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Hardscrabble Scramble
November 2002 Article

Hardscrabble Scramble Archive

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Play Percentage Doubles For Better Results

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Mike Whittington

It is 30-30 and 4-4 in the 3rd set. The server's partner has poached and you see it. The server has hit a big serve deep to your backhand. The alley is wide open. What do you do? For most of us I think the answer would be going down the line for the winner since we have the open court. Unfortunately I don't think this is the correct choice for most players. I would suggest lobbing in this situation, especially since the server's partner has moved more to the middle of the court.

Why not pass down the line? For most players to hit an aggressive winner down the line they need two things. The first thing is that you need some open court. When the opponent leaves the alley open it gives you more confidence and you can hopefully see your target. But the second and most important thing that you need is to have a ball that you can control. If you are pushed off balance then that may not be the shot for you to attempt. Now if your opponent poaches and you get a nice easy serve that you feel like you can control then going down the line might be an option.

Remember on big points it is a good idea for the server's partner to poach and fake poaching. If the serving team can make you indecisive about your return, chances are you will miss more returns.

I think being able to play percentage tennis under pressure is one of the key elements in improving. Remember that it is not always the number of winners you hit that show if you are winning or losing but how many errors you have reduced in your play. Sometimes playing safer is a smarter game plan than going for the winner although the alley looks wide open.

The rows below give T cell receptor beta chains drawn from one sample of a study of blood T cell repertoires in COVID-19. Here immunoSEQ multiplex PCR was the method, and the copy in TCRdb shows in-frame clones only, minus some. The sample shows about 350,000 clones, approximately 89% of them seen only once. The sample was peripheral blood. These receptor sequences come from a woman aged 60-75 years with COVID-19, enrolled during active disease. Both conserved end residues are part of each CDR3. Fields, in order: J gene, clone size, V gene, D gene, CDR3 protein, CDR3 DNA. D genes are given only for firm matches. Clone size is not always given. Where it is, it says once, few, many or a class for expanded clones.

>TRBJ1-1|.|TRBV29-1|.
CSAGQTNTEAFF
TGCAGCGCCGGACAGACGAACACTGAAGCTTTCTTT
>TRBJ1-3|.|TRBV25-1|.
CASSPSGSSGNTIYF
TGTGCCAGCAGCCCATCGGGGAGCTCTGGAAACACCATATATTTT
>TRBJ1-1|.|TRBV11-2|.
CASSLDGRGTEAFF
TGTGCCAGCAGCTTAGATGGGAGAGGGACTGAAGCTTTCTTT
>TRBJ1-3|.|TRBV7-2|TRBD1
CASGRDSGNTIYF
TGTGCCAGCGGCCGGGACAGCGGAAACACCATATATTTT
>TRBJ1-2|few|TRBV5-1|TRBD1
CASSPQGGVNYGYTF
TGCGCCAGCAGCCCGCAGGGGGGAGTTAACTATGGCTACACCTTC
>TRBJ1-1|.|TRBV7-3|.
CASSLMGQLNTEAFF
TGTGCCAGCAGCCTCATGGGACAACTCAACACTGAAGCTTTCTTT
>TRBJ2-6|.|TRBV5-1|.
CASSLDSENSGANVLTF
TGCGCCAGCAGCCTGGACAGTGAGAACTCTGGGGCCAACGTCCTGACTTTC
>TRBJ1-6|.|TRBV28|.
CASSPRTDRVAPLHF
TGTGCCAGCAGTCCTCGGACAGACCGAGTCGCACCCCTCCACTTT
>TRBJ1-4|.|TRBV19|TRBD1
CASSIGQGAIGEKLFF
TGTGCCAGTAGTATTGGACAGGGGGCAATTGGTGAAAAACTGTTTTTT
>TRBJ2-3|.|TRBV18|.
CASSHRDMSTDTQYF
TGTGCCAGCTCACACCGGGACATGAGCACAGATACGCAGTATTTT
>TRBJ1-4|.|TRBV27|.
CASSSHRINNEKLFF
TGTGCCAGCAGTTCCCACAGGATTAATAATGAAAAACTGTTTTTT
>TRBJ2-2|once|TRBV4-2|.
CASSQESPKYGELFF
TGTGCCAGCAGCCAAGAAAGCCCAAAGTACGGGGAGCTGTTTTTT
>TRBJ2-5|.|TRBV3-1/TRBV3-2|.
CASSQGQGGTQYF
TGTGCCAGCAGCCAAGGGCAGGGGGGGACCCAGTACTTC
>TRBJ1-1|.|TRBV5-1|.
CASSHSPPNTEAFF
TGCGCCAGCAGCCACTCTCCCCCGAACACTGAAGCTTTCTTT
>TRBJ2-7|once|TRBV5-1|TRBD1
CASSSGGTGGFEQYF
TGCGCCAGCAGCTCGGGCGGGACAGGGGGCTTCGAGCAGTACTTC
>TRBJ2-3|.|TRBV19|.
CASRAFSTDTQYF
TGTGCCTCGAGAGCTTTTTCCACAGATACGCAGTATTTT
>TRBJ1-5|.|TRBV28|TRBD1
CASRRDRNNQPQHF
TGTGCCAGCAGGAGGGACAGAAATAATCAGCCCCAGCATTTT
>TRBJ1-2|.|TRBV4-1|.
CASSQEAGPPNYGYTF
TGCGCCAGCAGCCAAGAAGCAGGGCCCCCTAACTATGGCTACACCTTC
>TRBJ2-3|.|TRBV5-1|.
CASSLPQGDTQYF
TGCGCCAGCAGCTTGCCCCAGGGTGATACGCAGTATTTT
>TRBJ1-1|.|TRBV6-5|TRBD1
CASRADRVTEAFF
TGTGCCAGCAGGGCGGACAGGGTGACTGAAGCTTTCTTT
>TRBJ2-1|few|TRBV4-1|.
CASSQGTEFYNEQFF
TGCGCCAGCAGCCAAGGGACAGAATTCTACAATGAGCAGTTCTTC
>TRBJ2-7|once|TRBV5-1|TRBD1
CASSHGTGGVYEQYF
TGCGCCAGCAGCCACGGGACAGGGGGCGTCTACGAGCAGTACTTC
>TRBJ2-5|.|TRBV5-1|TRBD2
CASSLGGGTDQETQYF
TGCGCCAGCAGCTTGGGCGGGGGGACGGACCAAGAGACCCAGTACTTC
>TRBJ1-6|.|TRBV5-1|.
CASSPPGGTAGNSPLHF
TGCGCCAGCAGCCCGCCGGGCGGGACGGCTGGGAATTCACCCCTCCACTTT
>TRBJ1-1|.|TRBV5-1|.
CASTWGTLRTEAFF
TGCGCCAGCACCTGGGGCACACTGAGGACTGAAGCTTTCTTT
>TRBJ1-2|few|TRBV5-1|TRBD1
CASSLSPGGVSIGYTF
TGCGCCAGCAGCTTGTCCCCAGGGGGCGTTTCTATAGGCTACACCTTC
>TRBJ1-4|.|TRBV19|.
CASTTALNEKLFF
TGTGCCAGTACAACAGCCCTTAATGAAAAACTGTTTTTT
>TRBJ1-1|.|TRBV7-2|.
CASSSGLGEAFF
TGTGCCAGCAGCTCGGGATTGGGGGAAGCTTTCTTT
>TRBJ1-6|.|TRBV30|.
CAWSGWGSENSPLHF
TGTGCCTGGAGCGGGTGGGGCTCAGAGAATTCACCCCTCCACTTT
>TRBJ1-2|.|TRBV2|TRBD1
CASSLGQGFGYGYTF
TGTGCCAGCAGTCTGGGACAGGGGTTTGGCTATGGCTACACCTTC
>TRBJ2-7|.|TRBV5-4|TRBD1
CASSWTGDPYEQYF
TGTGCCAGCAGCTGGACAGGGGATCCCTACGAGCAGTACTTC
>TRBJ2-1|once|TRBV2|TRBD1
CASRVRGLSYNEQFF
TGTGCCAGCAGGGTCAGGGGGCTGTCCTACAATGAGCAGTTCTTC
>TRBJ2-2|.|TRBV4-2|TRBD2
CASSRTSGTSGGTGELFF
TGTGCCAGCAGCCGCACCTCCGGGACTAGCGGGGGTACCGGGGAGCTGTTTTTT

Let me give you another scenario. Suppose you've hit the big flat serve for the first two sets and you have four aces. Since you have those aces it would seem logical that you would hit the big flat serve at a big point. What if I also told you that you had 6 double faults and a very low first serve percentage attempting that flat serve? Would you still feel comfortable hitting it on pressure points? If you have been getting in 75% first serves when you attempt topspin or slice serves, wouldn't that be a better decision at this point in the match?

Obviously if you watch any professional tennis you see that they do just the opposite of what I suggest. However, we have to remember that many of these players are capable of hitting a second serve well over 100 miles per hour and they are also able to control their shots while being off balance.

I would suggest that you play more percentage tennis in your next match but it is important to know what percentage is in relation to your game. You can have a match charted or just analyze a match yourself. Understand where your winners and errors are and what shots do you feel comfortable with under pressure. Knowing your own strengths and weaknesses will allow you to play smarter tennis.

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Hardscrabble Scramble Archive

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This column is copyrighted by Mike Whittington, all rights reserved.

At the time at which he wrote this column, Mike Whittington was a USPTA pro in Fort Smith, Arkansas, where he served as director of tennis at the Hardscrabble Country Club.


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